The road to entrepreneurial success is littered with mistakes. However, in the case of fund manager-turned-entrepreneur Adarsh Radia, all that he touches is gold. Born into an entrepreneurial family in Kenya, Radia grew up seeing his father start and grow multiple businesses.
The next few years were a whirlwind. Radia joined Merrill Lynch straight out of university, and quickly left the job as a fund manager for the life of an entrepreneur and, increasingly, an innovator.
“I’m hugely respectful of people who can make a change if they feel trapped doing what they don’t like,” he said, remembering what made him take the plunge. “I confided in my dad and brother, who didn’t judge me at all. In fact, I bounced a lot of my ideas off them,” he told GrowthBusiness.
His first venture was a highly successful series of Subway franchises, at a time when the American sandwich shop was starting to pick up the pace in the UK. “Banks understand the franchise model, and back then, it was ‘open season’ in London, which was seen as everyone’s territory to start a business,” he explained.
In two and half years, Radia’s franchises grew to 29 sites across the UK. “It’s painful to grow a brand for someone else, and to see a huge chunk of your top line taken. We also felt that we wanted to be more creative than a franchise environment would allowed. But the experience helped us understand the F&B space.”
It may be surprising to hear that a slew of well-wishers and experienced entrepreneurs warned Radia and his partners not to go into the restaurant business. Embracing the inherent risk of being an entrepreneur, Radia co-founded Dishoom, restaurants that pay homage to Bombay’s old Irani cafes and that have become synonymous with London’s eclectic cultural cuisine.
“Coming into an industry without experience can be a benefit. Don’t accept the status quo. It’s good to challenge things, but it’s also important to be humble and avoid complacency,” according to Radia.
Radia then moved on to launch Telenomics, a retail business that helps companies find the right technology to grow their business. At this time, he capitalised on the power of networking, and joined the YPO London Chapter in November 2012.
With Telenomics up and running, Radia ventured into the competitive world of innovative eyewear, founding KITE. At this time, he was also toying with the idea of furthering his education, lured by the ingenuity of Silicon Valley start-ups. For Radia, this was a watershed moment.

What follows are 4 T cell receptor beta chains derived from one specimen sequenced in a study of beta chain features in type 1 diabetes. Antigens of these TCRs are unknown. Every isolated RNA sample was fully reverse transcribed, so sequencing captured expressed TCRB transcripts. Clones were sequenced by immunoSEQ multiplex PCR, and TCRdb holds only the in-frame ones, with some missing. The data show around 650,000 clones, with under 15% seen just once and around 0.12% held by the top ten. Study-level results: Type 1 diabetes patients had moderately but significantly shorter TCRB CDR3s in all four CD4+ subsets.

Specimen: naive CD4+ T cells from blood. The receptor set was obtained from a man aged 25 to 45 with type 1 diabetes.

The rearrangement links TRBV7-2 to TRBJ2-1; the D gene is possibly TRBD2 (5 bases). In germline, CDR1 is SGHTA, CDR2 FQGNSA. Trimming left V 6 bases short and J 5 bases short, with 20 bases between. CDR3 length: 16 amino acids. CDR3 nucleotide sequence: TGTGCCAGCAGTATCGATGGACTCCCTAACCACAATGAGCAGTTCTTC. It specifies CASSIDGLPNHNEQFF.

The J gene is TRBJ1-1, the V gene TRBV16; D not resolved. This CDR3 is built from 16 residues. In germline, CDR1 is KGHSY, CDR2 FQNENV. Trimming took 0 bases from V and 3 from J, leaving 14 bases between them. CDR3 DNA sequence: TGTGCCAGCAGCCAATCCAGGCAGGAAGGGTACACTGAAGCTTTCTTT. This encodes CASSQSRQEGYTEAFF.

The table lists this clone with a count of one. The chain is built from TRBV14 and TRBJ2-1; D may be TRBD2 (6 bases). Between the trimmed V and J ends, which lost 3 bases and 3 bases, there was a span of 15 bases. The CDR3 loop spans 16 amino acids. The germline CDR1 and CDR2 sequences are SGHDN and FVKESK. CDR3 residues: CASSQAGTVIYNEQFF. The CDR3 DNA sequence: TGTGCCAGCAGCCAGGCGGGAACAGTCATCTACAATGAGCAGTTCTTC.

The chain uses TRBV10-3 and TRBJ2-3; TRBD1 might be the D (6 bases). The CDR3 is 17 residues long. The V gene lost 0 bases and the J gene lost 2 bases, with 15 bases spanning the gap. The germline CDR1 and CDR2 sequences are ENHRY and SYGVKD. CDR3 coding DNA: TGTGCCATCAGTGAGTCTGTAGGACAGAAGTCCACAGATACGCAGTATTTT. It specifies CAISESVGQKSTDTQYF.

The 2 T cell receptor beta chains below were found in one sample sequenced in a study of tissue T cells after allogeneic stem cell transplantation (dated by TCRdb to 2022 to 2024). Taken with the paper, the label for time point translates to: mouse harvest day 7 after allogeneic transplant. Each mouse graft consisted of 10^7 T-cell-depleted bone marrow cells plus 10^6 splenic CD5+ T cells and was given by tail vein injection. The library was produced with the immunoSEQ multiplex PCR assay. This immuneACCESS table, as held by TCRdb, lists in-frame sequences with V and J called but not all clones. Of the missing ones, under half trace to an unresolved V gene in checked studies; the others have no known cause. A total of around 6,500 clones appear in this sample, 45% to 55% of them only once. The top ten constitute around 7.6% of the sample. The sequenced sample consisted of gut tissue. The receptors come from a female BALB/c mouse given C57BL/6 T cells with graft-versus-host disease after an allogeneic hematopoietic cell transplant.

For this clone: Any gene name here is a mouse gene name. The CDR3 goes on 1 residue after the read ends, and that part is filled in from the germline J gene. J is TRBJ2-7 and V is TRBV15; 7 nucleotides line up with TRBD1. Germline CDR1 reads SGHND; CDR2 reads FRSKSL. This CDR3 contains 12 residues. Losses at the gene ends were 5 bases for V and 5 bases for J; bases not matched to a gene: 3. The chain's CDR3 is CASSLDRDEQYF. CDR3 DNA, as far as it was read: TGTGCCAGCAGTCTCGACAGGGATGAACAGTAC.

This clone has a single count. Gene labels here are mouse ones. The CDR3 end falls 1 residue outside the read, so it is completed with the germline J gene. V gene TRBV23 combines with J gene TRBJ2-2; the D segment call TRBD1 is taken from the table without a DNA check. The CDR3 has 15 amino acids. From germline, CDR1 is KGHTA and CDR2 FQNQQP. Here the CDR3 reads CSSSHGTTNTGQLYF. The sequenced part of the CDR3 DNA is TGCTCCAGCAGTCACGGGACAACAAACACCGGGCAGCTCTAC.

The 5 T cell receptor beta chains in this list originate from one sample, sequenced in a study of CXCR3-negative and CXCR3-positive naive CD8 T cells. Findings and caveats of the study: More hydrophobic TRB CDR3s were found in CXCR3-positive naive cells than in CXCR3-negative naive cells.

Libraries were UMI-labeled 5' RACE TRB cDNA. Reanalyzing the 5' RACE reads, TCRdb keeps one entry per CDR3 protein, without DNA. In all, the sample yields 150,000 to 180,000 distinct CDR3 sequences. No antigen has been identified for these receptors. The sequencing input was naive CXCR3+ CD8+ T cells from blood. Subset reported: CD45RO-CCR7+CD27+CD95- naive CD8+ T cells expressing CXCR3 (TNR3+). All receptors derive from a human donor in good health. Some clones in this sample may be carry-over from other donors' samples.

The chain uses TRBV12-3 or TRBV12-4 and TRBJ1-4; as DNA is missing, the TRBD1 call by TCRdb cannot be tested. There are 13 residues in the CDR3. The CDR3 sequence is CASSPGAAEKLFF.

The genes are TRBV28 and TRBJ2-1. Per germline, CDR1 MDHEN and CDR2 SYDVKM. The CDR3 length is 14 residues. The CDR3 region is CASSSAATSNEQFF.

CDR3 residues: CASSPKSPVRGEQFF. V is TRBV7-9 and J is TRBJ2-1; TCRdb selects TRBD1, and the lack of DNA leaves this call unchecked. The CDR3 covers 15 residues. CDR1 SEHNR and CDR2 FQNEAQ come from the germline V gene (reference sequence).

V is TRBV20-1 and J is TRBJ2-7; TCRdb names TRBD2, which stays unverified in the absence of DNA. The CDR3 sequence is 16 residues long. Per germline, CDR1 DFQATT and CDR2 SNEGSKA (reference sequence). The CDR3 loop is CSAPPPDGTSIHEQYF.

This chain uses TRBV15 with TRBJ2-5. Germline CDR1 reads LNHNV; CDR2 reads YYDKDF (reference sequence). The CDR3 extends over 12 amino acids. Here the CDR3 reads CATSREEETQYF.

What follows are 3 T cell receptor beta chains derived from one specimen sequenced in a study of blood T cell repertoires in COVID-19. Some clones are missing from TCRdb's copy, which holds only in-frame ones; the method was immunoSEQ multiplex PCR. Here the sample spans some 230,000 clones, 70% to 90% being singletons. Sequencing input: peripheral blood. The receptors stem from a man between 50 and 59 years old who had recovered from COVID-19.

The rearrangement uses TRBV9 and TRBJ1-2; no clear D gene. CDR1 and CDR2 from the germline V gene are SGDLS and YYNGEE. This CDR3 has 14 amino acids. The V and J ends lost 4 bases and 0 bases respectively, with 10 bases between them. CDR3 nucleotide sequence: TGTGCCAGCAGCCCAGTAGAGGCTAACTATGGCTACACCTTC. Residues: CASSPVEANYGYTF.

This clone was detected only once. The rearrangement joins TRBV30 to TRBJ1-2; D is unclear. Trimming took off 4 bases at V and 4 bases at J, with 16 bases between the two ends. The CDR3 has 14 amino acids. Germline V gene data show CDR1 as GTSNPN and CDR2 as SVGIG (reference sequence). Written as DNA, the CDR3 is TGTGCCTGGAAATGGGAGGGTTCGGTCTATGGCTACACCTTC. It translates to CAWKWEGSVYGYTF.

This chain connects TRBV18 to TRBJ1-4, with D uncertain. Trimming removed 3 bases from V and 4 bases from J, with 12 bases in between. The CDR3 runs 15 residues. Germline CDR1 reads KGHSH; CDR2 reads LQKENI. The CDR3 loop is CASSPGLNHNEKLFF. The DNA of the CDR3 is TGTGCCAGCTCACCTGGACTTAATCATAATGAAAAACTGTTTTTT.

“The eyewear industry is fascinating. Designers sell to distributor networks and no one has control over design or pricing. I realised that someone needed to shake this tree, and KITE came about to challenge the traditional proposition,” Radia explained. Even now, Radia glows when talking about KITE and the opportunity for innovation in the eyewear space, as the next frontier for wearables. His hunger for knowledge of new technologies and its cross-sector applications led him to Singularity University in Palo Alto, founded by modern-day visionaries, Dr. Peter H. Diamandis and Dr. Ray Kurzweil.
“To me (Kurzweil) is on par with Elon Musk as a visionary. I got really into artificial intelligence, health tech, 3D printing, and how these technologies are what we should be thinking about. Singularity University was a turning point for how I think about the world,” he said. And it set the wheels in motion for Radia’s current, arguably most ambitious business: WiderPool.
Sat next to Ignacio Macias, the man behind Spain’s leading accelerator, Top Seeds Lab, Radia realised that small businesses and start-ups rarely appear on the radar of top VCs. “We had more than proof of concept. There are so many good technologies in the market, from good entrepreneurs, but there’s an inefficiency. We realised that these businesses were in the wrong place with the wrong traction,” Radia explained.
And so, an early iteration of WiderPool was formed, aiming to ‘connect the dots’ in the global growth ecosystem between growth-stage tech companies looking to scale and global corporates that are struggling to innovate.
“It’s an absolute slog to build your business, and it’s largely dependent on your network. If you have to network traditionally, you’ll be sending decks via email, hoping for your idea to take off. Someone needs to create a ‘dating app’ for innovation!”
Breaking away from the cookie cutter approach, WiderPool addresses the innovation and investment roadblocks most start-ups face due to lack of access to global networks, lack of capital, and a lack of knowledge to keep the momentum going once they’ve scaled up enough to meet with VCs and investors.
A step-by-step look at how WiderPool catalyses businesses
“WiderPool essentially matches the supply side with the demand side,” Radia explained. “For example, at KITE, we were really passionate about facial mapping. For eyewear, this is almost necessary technology. Instead of building this technology in-house, we would rather find a company to take this project on for us. There’s no need to reinvent the wheel! But the thing is it’s really hard to find businesses that are already doing this. They don’t have a voice,” Radia said. “WiderPool wants to connect people that should be connected, help them scale and be a supplier to larger companies.”
Leaning on his extensive connections, WiderPool’s advisory board is comprised of C-level executives – 80 per cent of whom are also YPO members with in-depth knowledge of key markets and industries.
Following the first global call for businesses, WiderPool decided to scale the programme up further.
“Ultimately, we want to get start-up founders up to the point that they can sit opposite a VC. And we will be sitting right next to them, making sure they get the most out of every step of their business journey.”